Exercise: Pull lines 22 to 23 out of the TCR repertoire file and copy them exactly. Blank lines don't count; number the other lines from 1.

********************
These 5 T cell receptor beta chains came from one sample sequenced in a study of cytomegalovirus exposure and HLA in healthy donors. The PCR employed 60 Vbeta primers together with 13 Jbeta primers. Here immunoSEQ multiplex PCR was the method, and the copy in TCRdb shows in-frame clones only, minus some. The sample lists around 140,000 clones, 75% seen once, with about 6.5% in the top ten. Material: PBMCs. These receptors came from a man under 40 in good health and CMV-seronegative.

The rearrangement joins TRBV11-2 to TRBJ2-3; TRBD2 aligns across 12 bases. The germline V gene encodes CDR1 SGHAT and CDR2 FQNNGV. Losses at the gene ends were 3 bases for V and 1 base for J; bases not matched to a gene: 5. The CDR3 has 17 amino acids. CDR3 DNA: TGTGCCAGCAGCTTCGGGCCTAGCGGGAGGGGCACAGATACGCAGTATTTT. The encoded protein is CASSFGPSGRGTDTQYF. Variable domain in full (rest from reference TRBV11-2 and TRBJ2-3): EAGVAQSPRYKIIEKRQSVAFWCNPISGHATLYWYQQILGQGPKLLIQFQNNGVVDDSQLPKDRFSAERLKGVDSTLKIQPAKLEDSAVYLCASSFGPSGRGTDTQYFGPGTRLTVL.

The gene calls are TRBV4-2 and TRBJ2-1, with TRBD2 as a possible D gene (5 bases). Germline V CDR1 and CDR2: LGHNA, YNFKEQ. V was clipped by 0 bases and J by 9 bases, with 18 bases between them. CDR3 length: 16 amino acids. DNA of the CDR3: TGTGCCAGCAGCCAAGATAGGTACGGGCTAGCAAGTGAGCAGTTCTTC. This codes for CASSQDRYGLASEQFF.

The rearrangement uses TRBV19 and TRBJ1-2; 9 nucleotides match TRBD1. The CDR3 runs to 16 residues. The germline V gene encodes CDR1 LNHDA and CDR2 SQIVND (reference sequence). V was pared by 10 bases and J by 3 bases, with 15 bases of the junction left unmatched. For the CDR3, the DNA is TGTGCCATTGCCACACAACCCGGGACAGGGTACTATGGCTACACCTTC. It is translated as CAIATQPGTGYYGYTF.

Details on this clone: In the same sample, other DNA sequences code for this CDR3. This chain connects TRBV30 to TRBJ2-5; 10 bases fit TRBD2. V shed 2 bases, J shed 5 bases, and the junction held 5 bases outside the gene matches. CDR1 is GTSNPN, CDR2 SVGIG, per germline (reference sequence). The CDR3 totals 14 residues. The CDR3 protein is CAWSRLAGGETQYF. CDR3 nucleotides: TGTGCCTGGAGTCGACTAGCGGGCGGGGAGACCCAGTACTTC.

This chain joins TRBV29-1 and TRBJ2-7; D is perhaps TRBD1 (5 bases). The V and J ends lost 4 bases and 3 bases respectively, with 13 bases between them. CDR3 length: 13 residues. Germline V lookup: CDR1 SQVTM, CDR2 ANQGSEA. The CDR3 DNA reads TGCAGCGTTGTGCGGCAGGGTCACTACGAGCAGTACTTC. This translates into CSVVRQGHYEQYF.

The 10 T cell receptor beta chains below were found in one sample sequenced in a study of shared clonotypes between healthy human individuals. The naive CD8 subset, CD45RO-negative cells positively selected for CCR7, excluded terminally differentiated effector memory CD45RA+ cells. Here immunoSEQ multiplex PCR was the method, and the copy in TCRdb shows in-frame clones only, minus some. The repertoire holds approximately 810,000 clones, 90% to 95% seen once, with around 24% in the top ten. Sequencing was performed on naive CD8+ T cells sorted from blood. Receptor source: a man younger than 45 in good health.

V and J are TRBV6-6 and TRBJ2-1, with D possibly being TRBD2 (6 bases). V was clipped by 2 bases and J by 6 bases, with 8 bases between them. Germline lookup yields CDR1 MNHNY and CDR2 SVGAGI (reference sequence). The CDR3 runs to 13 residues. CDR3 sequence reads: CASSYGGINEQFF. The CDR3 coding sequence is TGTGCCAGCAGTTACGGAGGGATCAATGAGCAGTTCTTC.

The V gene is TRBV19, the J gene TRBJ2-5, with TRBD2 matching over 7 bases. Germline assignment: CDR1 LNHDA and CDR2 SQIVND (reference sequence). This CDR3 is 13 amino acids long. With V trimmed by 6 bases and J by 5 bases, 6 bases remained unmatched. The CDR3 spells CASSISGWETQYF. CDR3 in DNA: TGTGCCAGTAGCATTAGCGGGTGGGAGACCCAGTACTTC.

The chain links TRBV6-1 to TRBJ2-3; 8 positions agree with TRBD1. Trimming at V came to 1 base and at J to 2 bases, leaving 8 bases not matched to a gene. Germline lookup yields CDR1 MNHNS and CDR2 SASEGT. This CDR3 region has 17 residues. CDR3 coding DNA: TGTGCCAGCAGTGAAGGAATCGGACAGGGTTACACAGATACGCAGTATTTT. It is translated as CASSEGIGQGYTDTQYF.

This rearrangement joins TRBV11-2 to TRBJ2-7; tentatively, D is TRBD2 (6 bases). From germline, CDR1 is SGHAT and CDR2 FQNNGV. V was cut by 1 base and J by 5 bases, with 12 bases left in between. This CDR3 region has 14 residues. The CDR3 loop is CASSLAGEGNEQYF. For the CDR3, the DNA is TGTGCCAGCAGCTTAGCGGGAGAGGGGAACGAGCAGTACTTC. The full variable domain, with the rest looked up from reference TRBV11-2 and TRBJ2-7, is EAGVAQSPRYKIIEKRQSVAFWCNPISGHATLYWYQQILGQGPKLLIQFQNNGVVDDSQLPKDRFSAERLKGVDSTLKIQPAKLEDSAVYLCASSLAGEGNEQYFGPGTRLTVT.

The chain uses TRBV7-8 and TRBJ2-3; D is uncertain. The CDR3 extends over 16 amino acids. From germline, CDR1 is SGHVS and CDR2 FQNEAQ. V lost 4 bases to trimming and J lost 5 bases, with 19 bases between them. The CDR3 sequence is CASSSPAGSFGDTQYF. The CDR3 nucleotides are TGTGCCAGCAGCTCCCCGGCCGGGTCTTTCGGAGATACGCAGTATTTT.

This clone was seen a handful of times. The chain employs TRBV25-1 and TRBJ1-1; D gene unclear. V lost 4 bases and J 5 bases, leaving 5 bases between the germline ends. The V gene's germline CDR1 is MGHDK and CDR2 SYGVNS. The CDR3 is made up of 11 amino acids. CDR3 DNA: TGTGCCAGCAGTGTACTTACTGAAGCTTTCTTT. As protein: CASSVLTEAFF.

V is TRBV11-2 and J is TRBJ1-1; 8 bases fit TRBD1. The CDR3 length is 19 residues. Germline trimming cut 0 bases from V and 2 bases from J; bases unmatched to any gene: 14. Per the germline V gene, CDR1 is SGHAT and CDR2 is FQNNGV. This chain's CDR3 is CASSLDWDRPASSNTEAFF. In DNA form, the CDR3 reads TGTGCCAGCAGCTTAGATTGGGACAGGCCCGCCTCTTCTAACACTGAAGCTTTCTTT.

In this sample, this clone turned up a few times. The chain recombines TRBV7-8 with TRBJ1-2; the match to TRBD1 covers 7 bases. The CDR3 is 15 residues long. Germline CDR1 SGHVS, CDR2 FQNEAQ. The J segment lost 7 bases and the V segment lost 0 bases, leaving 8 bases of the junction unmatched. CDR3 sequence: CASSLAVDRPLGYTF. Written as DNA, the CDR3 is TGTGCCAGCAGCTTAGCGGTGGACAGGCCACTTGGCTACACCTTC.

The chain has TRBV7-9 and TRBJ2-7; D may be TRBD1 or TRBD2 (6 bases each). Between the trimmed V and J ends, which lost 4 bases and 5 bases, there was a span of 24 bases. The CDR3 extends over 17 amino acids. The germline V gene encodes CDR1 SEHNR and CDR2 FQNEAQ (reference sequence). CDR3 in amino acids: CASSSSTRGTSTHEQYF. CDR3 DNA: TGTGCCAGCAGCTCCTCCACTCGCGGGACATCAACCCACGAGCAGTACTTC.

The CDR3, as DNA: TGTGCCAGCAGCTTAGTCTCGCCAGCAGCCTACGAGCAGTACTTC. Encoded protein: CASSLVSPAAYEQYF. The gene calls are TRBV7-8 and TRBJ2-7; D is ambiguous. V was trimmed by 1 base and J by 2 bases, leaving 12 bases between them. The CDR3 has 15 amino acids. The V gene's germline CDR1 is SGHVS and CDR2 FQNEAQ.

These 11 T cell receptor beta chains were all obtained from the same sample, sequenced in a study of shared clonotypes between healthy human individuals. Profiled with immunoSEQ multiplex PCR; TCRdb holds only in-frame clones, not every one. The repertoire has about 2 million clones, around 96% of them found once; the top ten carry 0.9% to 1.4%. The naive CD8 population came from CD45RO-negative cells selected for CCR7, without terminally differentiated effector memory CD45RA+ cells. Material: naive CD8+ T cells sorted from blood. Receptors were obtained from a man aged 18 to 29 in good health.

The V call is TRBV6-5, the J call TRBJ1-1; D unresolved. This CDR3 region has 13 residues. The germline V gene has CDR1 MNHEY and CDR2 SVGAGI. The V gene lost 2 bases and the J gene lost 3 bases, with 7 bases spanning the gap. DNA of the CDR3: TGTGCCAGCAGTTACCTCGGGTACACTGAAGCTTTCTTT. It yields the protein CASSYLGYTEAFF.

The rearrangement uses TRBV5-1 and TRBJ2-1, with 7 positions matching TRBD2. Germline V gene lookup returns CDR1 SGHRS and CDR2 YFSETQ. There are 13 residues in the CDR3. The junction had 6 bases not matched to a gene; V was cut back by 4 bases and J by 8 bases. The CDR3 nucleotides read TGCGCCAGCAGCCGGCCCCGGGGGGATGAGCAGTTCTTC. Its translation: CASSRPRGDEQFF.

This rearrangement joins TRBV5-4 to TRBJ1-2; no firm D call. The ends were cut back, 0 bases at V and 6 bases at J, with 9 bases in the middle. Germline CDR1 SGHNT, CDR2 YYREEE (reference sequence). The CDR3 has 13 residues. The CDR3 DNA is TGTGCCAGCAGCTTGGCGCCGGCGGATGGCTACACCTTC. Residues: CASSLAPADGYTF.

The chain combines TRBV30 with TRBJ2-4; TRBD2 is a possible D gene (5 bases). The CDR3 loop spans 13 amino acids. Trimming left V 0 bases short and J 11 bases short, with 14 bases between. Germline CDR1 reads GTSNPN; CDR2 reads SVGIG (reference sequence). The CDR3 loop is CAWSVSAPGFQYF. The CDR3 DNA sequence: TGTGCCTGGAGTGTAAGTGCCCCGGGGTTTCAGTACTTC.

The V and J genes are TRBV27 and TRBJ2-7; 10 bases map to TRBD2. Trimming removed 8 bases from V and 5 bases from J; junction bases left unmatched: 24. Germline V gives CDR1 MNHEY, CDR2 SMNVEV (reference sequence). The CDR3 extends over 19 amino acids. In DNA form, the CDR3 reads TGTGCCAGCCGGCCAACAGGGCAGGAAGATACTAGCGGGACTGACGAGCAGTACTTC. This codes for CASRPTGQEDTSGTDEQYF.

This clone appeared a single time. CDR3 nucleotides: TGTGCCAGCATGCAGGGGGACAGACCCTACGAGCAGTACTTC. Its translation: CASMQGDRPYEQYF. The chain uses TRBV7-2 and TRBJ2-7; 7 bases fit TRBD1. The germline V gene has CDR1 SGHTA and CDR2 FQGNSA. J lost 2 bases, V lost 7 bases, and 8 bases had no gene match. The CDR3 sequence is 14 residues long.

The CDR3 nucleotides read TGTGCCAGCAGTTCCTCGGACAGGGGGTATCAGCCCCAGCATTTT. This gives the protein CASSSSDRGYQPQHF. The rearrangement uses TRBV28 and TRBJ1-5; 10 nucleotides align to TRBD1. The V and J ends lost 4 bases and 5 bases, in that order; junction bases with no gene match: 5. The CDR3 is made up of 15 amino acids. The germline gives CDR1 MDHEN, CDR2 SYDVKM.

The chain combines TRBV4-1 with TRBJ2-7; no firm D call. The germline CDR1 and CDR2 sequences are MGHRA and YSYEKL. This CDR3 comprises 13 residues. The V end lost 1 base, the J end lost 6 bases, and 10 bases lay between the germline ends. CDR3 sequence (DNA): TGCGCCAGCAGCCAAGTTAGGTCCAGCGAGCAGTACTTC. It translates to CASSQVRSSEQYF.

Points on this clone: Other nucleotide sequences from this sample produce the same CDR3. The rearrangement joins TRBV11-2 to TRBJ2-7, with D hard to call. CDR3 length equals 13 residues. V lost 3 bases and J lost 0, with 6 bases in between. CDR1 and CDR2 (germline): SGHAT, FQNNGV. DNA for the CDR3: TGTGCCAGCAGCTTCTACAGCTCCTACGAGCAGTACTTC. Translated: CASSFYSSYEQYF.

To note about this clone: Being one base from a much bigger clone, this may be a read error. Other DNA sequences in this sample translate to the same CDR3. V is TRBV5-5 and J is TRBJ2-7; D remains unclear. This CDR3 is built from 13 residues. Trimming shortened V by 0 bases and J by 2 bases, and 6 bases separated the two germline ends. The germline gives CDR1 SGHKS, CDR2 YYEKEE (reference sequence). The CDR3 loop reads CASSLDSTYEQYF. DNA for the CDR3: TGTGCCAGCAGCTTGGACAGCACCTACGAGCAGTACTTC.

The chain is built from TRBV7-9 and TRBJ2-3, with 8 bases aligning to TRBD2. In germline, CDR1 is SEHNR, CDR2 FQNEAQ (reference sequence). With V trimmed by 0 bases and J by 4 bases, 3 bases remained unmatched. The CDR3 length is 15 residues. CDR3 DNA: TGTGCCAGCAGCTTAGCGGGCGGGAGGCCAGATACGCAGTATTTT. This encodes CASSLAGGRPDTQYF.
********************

The chain combines TRBV30 with TRBJ2-4; TRBD2 is a possible D gene (5 bases). The CDR3 loop spans 13 amino acids. Trimming left V 0 bases short and J 11 bases short, with 14 bases between. Germline CDR1 reads GTSNPN; CDR2 reads SVGIG (reference sequence). The CDR3 loop is CAWSVSAPGFQYF. The CDR3 DNA sequence: TGTGCCTGGAGTGTAAGTGCCCCGGGGTTTCAGTACTTC.

The V and J genes are TRBV27 and TRBJ2-7; 10 bases map to TRBD2. Trimming removed 8 bases from V and 5 bases from J; junction bases left unmatched: 24. Germline V gives CDR1 MNHEY, CDR2 SMNVEV (reference sequence). The CDR3 extends over 19 amino acids. In DNA form, the CDR3 reads TGTGCCAGCCGGCCAACAGGGCAGGAAGATACTAGCGGGACTGACGAGCAGTACTTC. This codes for CASRPTGQEDTSGTDEQYF.